The Information Commissioner’s Office is to target accountancy firms in a crackdown on breaches of the Data Protection Act.
The legislation requires data controllers to notify the ICO, at a cost of £35 a year, to enable the watchdog to maintain a public register data controllers.
But the ICO says “only a minority” of accountants have notified, although failure to do so is a breach of the act that can result in a fine of up to £5,000.
The move comes after the successful prosecution of a solicitor under the act in March. Senior partner Ralph Harold Donner was taken to court after his firm, Feld Mackay and Donner, failed to notify. Following a guilty plea at a magistrates court, he was fined £3,150 and ordered to pay £3,500 costs. Although the fine was reduced on appeal to £1,000 the full legal costs were upheld.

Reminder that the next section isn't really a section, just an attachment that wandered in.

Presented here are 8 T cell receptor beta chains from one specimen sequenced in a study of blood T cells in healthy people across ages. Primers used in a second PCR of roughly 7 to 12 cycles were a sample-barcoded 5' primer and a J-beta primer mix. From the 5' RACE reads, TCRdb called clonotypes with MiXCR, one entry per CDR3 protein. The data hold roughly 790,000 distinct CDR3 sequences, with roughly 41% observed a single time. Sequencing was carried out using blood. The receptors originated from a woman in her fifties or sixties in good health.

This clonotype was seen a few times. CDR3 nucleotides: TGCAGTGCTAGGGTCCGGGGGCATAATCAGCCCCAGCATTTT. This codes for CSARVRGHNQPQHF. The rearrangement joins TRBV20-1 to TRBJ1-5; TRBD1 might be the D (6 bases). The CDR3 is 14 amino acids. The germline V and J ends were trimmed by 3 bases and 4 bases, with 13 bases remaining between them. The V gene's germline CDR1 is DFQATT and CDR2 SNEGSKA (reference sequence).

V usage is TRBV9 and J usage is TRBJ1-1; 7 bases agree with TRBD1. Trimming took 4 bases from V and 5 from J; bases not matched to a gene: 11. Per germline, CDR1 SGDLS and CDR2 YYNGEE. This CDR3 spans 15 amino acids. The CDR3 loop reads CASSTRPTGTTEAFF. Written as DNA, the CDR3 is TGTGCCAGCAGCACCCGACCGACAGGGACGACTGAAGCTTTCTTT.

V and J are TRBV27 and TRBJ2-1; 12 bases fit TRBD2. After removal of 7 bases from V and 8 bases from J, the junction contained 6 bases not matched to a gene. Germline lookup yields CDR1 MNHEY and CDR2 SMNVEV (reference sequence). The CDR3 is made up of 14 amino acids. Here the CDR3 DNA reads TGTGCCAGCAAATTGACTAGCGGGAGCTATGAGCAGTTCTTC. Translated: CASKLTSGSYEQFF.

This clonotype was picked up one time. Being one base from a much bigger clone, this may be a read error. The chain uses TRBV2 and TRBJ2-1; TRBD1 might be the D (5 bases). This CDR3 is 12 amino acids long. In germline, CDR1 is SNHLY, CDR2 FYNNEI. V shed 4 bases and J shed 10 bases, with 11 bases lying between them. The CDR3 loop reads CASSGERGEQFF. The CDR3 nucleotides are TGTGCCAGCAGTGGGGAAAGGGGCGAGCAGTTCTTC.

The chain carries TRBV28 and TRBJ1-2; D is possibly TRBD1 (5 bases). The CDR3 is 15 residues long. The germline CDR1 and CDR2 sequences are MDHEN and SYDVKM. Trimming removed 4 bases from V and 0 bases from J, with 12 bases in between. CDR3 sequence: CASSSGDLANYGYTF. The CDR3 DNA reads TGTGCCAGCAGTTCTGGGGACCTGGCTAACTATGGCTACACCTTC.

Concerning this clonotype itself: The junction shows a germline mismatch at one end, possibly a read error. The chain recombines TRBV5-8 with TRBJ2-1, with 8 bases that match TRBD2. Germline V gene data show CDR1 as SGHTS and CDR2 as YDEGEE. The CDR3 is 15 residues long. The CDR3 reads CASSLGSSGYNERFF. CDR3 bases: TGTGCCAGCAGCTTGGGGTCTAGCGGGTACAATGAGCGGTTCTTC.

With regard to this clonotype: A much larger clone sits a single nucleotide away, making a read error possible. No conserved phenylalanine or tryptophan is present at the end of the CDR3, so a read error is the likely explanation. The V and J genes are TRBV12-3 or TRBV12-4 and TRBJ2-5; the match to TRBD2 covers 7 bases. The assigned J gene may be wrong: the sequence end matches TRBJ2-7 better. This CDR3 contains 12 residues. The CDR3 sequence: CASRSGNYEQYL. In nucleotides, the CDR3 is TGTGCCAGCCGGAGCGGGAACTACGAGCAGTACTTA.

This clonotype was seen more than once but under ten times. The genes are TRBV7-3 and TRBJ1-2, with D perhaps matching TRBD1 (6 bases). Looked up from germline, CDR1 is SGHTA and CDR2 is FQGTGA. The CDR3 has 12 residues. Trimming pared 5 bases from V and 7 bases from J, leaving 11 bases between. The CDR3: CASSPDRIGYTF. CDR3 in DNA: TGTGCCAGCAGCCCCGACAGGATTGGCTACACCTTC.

An ICO spokesperson said, “Our research shows that only 45-50% of accountants have notified us. Failure to notify us once a year is an offence, but we'll try to make it as easy as possible for firms who are late in doing so. But if there is no notification at all, we will enforce the law.”